Ethiopiques 20: Live In Addis
After Either/Orchestra recorded three Ethiopian jazz compositions on 2000's More Beautiful Than Death, the Boston group received several positive responses from the music's practitioners, including Francis Falceto, editor of the Ethipioques compilation series. His feedback eventually led to E/O's performance at the Ethiopian Music Festival, where this two-disc album was recorded. The extended visit exposed them to additional songs that they were able to arrange and practice for the concerts. Augmented at times by five Ethiopian singers and musicians, E/O's set stuck strictly to the jazz of that country, staying faithful to the originals while simultaneously blowing it with the fury of a Mingus big band.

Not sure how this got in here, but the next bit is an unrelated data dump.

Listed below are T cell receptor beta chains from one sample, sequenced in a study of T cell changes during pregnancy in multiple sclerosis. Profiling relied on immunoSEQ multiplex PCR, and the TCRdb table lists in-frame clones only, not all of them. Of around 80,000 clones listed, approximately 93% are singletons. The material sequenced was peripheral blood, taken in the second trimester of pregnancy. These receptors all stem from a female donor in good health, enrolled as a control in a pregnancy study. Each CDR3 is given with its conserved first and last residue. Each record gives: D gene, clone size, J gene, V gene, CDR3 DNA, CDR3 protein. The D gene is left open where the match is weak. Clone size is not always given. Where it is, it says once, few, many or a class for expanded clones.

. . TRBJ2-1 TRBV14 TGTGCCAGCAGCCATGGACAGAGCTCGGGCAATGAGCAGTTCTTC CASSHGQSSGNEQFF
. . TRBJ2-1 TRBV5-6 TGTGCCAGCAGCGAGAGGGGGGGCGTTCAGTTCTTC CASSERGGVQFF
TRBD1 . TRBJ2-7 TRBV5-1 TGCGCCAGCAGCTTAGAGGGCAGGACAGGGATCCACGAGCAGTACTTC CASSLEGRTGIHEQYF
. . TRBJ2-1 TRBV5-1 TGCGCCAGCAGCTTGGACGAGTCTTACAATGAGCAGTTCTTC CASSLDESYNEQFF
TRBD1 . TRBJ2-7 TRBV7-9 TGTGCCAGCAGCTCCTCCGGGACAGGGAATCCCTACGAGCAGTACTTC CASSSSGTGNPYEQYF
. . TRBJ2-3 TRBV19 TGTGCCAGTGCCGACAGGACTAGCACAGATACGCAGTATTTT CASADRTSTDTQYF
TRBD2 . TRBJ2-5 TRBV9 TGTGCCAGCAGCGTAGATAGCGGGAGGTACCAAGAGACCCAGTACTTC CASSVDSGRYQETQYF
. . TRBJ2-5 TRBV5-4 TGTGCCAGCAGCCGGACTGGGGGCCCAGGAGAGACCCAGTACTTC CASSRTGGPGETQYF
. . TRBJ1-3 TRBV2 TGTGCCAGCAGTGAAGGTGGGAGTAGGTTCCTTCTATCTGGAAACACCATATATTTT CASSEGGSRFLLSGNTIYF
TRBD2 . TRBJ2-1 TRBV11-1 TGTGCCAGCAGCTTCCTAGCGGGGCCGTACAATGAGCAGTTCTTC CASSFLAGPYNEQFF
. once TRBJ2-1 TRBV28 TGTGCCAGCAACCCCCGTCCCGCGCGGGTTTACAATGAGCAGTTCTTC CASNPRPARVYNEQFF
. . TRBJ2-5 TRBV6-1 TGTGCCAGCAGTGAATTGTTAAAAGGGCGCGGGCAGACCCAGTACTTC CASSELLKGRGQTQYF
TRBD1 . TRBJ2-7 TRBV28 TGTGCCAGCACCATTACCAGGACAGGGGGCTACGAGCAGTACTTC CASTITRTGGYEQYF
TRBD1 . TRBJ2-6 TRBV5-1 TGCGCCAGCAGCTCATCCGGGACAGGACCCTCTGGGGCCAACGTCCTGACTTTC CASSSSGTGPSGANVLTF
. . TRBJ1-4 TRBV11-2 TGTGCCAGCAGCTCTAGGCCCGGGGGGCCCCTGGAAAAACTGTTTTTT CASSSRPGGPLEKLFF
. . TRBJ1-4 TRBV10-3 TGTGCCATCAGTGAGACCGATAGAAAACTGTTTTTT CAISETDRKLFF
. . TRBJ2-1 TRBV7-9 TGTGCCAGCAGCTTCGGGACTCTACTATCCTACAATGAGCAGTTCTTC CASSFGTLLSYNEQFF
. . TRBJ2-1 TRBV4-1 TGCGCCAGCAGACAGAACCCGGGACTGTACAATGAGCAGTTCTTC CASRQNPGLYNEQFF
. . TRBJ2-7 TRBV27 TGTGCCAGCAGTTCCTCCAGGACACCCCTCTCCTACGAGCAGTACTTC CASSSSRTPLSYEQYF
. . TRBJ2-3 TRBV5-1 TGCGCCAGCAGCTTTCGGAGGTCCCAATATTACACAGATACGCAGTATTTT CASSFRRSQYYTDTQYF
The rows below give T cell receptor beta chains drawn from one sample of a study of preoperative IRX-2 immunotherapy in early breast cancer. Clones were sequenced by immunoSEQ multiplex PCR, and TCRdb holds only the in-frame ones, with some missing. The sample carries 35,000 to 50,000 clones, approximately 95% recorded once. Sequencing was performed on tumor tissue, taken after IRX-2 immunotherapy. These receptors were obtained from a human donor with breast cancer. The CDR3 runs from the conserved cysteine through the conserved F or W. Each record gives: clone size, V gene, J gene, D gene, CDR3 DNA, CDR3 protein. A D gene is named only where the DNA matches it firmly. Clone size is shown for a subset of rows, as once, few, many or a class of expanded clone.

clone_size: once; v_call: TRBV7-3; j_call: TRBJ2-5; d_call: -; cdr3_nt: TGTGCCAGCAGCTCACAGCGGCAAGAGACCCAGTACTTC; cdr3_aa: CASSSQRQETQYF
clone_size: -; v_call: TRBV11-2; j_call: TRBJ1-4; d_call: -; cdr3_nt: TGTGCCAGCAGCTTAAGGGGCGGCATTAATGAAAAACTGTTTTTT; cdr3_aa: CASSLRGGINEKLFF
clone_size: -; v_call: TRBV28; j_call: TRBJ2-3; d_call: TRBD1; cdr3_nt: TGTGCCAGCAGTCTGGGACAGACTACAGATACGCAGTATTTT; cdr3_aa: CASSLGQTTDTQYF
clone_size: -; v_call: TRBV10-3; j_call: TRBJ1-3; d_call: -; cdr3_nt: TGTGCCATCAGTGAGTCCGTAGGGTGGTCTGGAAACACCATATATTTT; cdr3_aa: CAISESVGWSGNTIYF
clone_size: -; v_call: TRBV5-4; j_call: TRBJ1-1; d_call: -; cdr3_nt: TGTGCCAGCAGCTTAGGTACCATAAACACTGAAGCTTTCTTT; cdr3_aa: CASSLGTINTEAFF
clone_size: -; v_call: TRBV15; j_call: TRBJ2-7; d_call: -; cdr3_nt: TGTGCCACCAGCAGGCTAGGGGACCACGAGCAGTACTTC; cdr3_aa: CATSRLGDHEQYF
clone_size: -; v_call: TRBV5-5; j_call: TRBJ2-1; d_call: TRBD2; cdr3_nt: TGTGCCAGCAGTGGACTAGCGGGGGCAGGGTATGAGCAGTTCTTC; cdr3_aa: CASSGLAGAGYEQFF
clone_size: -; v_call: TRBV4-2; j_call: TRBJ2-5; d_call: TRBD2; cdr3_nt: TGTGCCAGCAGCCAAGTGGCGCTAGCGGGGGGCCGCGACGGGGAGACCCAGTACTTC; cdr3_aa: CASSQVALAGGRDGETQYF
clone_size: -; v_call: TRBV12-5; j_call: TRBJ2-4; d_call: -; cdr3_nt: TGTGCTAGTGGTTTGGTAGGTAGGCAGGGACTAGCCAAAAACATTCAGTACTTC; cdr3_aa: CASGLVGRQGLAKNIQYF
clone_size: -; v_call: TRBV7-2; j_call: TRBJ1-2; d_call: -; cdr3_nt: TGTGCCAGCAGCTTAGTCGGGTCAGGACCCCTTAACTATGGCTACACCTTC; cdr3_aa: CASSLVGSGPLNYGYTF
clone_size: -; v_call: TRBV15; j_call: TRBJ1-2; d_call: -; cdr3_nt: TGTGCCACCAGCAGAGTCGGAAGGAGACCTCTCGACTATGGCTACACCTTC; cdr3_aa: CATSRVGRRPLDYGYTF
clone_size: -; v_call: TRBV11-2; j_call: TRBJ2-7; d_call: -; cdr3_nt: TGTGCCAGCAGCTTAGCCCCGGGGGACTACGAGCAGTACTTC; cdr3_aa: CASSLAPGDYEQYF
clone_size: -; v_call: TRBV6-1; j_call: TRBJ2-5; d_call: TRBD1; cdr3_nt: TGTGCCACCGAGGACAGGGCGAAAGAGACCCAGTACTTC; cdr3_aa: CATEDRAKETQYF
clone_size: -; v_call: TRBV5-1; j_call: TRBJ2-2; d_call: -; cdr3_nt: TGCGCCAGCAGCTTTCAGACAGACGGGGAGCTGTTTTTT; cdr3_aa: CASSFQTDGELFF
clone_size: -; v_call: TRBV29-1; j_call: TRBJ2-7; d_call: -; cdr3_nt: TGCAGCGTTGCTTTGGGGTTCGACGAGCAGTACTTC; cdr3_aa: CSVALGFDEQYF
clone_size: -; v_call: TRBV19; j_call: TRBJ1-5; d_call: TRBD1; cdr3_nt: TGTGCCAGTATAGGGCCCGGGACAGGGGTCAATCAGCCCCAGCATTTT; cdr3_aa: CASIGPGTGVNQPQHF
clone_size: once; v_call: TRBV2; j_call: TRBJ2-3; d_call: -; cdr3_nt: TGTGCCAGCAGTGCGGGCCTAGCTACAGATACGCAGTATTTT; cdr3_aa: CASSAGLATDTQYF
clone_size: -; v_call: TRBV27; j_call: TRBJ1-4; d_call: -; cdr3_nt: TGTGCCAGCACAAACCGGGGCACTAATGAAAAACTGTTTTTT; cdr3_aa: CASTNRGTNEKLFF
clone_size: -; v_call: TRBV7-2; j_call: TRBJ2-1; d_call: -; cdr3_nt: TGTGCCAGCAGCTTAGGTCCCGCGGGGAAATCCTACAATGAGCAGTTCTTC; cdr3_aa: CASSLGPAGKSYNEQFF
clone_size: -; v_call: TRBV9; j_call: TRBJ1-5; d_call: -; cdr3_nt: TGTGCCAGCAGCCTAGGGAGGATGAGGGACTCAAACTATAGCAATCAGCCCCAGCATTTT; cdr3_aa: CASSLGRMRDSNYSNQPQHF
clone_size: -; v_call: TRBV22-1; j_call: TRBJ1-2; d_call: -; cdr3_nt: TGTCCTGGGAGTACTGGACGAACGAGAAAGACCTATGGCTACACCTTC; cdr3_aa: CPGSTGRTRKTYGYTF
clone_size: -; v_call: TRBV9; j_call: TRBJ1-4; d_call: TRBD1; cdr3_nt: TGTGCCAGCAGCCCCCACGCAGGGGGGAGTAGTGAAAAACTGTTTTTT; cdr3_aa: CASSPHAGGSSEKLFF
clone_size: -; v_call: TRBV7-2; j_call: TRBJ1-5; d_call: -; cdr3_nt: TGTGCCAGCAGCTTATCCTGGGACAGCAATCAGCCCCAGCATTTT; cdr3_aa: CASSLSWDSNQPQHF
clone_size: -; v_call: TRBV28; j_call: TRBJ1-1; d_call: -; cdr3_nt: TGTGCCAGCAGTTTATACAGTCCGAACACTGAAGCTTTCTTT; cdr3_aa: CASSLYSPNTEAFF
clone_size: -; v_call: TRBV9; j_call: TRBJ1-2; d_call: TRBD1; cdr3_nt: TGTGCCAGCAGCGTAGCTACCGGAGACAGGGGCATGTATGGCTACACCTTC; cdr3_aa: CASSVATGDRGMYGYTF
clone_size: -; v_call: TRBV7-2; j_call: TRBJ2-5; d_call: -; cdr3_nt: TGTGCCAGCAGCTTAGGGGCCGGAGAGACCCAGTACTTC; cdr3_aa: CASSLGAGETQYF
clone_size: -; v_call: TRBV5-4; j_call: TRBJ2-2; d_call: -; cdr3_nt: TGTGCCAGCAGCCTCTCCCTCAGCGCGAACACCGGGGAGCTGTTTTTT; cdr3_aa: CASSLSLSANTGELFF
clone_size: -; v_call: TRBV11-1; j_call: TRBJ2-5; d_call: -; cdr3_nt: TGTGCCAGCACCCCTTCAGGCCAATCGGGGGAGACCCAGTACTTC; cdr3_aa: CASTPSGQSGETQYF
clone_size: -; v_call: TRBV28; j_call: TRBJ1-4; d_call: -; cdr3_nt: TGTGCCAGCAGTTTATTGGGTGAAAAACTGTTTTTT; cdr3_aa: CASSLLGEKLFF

Although many of the pieces are harmonically simple, built on two-chord vamps, the complexities lie in the melodies and rhythms. On "Keset Eswa Betcha" veteran Ethiopian percussionist Mulatu Astatqe engages in a discourse with E/O's percussion section that requires drummer Harvey B. Wirht to hold down a steady beat while Astatqe and Vicente Lebron change time signatures over top of him. Tenor saxophonist Getachew Mekurya sits in for his adaptation of the 1950s war chant "Shellela," which shifts between an Albert Ayler-esque march and a flowing passage reminiscent of Pharoah Sanders' spiritual moments.
On its own, Either/Orchestra fairs well with this music. Leader Russ Gershon delivers a muscular soprano-saxophone solo on "Feqer Aydelem Wey." For 15 minutes, the group arrangement of "Amlak Abet Abet" tempers a mix of groove, clattering percussion and band vamps to enliven the solos.